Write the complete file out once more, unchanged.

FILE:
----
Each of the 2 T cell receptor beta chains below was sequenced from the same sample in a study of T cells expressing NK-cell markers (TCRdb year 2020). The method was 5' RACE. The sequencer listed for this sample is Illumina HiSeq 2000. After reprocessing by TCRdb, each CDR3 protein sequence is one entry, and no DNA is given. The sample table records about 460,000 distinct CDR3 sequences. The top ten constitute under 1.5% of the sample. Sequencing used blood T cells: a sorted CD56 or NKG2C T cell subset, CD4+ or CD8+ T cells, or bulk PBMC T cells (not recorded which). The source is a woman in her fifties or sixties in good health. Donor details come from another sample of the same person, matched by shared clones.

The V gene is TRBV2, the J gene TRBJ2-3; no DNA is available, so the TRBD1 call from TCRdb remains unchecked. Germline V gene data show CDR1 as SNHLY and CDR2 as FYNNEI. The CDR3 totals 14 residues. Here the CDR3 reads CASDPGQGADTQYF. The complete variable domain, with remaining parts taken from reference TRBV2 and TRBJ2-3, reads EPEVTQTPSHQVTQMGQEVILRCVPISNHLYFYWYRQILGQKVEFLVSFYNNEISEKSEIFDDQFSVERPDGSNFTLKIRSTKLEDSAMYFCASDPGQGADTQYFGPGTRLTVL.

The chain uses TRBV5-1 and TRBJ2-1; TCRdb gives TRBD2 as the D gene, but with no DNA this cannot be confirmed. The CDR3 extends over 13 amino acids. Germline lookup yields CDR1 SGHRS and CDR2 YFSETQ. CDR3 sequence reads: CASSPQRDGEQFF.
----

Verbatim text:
Each of the 2 T cell receptor beta chains below was sequenced from the same sample in a study of T cells expressing NK-cell markers (TCRdb year 2020). The method was 5' RACE. The sequencer listed for this sample is Illumina HiSeq 2000. After reprocessing by TCRdb, each CDR3 protein sequence is one entry, and no DNA is given. The sample table records about 460,000 distinct CDR3 sequences. The top ten constitute under 1.5% of the sample. Sequencing used blood T cells: a sorted CD56 or NKG2C T cell subset, CD4+ or CD8+ T cells, or bulk PBMC T cells (not recorded which). The source is a woman in her fifties or sixties in good health. Donor details come from another sample of the same person, matched by shared clones.

The V gene is TRBV2, the J gene TRBJ2-3; no DNA is available, so the TRBD1 call from TCRdb remains unchecked. Germline V gene data show CDR1 as SNHLY and CDR2 as FYNNEI. The CDR3 totals 14 residues. Here the CDR3 reads CASDPGQGADTQYF. The complete variable domain, with remaining parts taken from reference TRBV2 and TRBJ2-3, reads EPEVTQTPSHQVTQMGQEVILRCVPISNHLYFYWYRQILGQKVEFLVSFYNNEISEKSEIFDDQFSVERPDGSNFTLKIRSTKLEDSAMYFCASDPGQGADTQYFGPGTRLTVL.

The chain uses TRBV5-1 and TRBJ2-1; TCRdb gives TRBD2 as the D gene, but with no DNA this cannot be confirmed. The CDR3 extends over 13 amino acids. Germline lookup yields CDR1 SGHRS and CDR2 YFSETQ. CDR3 sequence reads: CASSPQRDGEQFF.